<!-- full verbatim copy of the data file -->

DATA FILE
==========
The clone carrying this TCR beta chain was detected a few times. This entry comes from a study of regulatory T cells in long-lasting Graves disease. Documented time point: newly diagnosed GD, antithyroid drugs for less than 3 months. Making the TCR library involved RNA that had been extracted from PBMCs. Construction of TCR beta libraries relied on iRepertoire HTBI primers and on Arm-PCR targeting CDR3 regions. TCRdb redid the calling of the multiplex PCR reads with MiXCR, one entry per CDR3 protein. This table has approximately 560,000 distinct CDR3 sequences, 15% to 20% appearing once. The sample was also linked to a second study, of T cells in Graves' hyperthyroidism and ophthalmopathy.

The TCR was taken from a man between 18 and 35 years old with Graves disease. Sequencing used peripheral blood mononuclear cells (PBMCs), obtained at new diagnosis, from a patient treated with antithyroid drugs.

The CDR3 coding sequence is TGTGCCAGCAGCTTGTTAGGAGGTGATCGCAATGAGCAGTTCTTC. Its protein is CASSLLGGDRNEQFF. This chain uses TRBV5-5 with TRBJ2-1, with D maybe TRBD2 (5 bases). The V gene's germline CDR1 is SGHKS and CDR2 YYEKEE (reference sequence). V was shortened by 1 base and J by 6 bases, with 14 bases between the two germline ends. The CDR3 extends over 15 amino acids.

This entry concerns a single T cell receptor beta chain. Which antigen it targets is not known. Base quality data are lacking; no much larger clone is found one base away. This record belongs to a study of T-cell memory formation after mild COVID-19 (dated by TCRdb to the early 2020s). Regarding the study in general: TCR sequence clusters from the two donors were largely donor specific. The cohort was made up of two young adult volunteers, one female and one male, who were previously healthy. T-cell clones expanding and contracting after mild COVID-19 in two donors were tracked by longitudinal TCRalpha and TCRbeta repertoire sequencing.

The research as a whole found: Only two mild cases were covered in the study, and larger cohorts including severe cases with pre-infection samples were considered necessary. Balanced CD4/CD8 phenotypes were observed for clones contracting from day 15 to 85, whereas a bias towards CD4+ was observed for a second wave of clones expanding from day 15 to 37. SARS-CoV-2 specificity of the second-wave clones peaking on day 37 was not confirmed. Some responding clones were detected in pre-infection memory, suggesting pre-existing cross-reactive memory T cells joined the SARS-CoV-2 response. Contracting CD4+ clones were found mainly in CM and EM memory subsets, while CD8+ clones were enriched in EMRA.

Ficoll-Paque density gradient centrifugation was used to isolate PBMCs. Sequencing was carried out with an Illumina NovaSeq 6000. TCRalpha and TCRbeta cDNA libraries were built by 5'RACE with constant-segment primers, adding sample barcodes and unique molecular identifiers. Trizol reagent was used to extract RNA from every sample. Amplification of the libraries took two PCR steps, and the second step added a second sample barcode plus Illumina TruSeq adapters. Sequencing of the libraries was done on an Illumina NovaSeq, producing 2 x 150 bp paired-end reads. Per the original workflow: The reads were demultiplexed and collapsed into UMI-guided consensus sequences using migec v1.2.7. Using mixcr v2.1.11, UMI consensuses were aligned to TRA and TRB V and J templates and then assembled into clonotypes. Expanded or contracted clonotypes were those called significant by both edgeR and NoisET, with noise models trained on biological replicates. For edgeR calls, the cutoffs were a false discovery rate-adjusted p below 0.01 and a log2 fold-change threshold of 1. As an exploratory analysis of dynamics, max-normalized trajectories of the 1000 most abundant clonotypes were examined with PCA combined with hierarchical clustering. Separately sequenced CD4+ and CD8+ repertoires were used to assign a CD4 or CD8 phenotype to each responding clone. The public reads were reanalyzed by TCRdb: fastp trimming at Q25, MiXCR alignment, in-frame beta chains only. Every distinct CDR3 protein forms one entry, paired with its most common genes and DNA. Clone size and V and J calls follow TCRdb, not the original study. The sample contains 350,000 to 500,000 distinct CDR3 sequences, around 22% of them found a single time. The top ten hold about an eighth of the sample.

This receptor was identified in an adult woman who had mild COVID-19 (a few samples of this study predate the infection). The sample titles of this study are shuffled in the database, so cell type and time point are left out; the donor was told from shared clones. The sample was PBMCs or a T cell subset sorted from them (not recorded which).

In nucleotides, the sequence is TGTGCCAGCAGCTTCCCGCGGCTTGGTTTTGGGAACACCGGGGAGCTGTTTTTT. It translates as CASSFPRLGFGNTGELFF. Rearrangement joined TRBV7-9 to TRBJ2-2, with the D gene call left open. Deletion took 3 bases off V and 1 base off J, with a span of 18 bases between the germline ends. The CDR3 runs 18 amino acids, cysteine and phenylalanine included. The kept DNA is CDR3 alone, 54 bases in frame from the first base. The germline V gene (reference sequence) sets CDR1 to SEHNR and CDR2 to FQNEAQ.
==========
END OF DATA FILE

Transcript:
The clone carrying this TCR beta chain was detected a few times. This entry comes from a study of regulatory T cells in long-lasting Graves disease. Documented time point: newly diagnosed GD, antithyroid drugs for less than 3 months. Making the TCR library involved RNA that had been extracted from PBMCs. Construction of TCR beta libraries relied on iRepertoire HTBI primers and on Arm-PCR targeting CDR3 regions. TCRdb redid the calling of the multiplex PCR reads with MiXCR, one entry per CDR3 protein. This table has approximately 560,000 distinct CDR3 sequences, 15% to 20% appearing once. The sample was also linked to a second study, of T cells in Graves' hyperthyroidism and ophthalmopathy.

The TCR was taken from a man between 18 and 35 years old with Graves disease. Sequencing used peripheral blood mononuclear cells (PBMCs), obtained at new diagnosis, from a patient treated with antithyroid drugs.

The CDR3 coding sequence is TGTGCCAGCAGCTTGTTAGGAGGTGATCGCAATGAGCAGTTCTTC. Its protein is CASSLLGGDRNEQFF. This chain uses TRBV5-5 with TRBJ2-1, with D maybe TRBD2 (5 bases). The V gene's germline CDR1 is SGHKS and CDR2 YYEKEE (reference sequence). V was shortened by 1 base and J by 6 bases, with 14 bases between the two germline ends. The CDR3 extends over 15 amino acids.

This entry concerns a single T cell receptor beta chain. Which antigen it targets is not known. Base quality data are lacking; no much larger clone is found one base away. This record belongs to a study of T-cell memory formation after mild COVID-19 (dated by TCRdb to the early 2020s). Regarding the study in general: TCR sequence clusters from the two donors were largely donor specific. The cohort was made up of two young adult volunteers, one female and one male, who were previously healthy. T-cell clones expanding and contracting after mild COVID-19 in two donors were tracked by longitudinal TCRalpha and TCRbeta repertoire sequencing.

The research as a whole found: Only two mild cases were covered in the study, and larger cohorts including severe cases with pre-infection samples were considered necessary. Balanced CD4/CD8 phenotypes were observed for clones contracting from day 15 to 85, whereas a bias towards CD4+ was observed for a second wave of clones expanding from day 15 to 37. SARS-CoV-2 specificity of the second-wave clones peaking on day 37 was not confirmed. Some responding clones were detected in pre-infection memory, suggesting pre-existing cross-reactive memory T cells joined the SARS-CoV-2 response. Contracting CD4+ clones were found mainly in CM and EM memory subsets, while CD8+ clones were enriched in EMRA.

Ficoll-Paque density gradient centrifugation was used to isolate PBMCs. Sequencing was carried out with an Illumina NovaSeq 6000. TCRalpha and TCRbeta cDNA libraries were built by 5'RACE with constant-segment primers, adding sample barcodes and unique molecular identifiers. Trizol reagent was used to extract RNA from every sample. Amplification of the libraries took two PCR steps, and the second step added a second sample barcode plus Illumina TruSeq adapters. Sequencing of the libraries was done on an Illumina NovaSeq, producing 2 x 150 bp paired-end reads. Per the original workflow: The reads were demultiplexed and collapsed into UMI-guided consensus sequences using migec v1.2.7. Using mixcr v2.1.11, UMI consensuses were aligned to TRA and TRB V and J templates and then assembled into clonotypes. Expanded or contracted clonotypes were those called significant by both edgeR and NoisET, with noise models trained on biological replicates. For edgeR calls, the cutoffs were a false discovery rate-adjusted p below 0.01 and a log2 fold-change threshold of 1. As an exploratory analysis of dynamics, max-normalized trajectories of the 1000 most abundant clonotypes were examined with PCA combined with hierarchical clustering. Separately sequenced CD4+ and CD8+ repertoires were used to assign a CD4 or CD8 phenotype to each responding clone. The public reads were reanalyzed by TCRdb: fastp trimming at Q25, MiXCR alignment, in-frame beta chains only. Every distinct CDR3 protein forms one entry, paired with its most common genes and DNA. Clone size and V and J calls follow TCRdb, not the original study. The sample contains 350,000 to 500,000 distinct CDR3 sequences, around 22% of them found a single time. The top ten hold about an eighth of the sample.

This receptor was identified in an adult woman who had mild COVID-19 (a few samples of this study predate the infection). The sample titles of this study are shuffled in the database, so cell type and time point are left out; the donor was told from shared clones. The sample was PBMCs or a T cell subset sorted from them (not recorded which).

In nucleotides, the sequence is TGTGCCAGCAGCTTCCCGCGGCTTGGTTTTGGGAACACCGGGGAGCTGTTTTTT. It translates as CASSFPRLGFGNTGELFF. Rearrangement joined TRBV7-9 to TRBJ2-2, with the D gene call left open. Deletion took 3 bases off V and 1 base off J, with a span of 18 bases between the germline ends. The CDR3 runs 18 amino acids, cysteine and phenylalanine included. The kept DNA is CDR3 alone, 54 bases in frame from the first base. The germline V gene (reference sequence) sets CDR1 to SEHNR and CDR2 to FQNEAQ.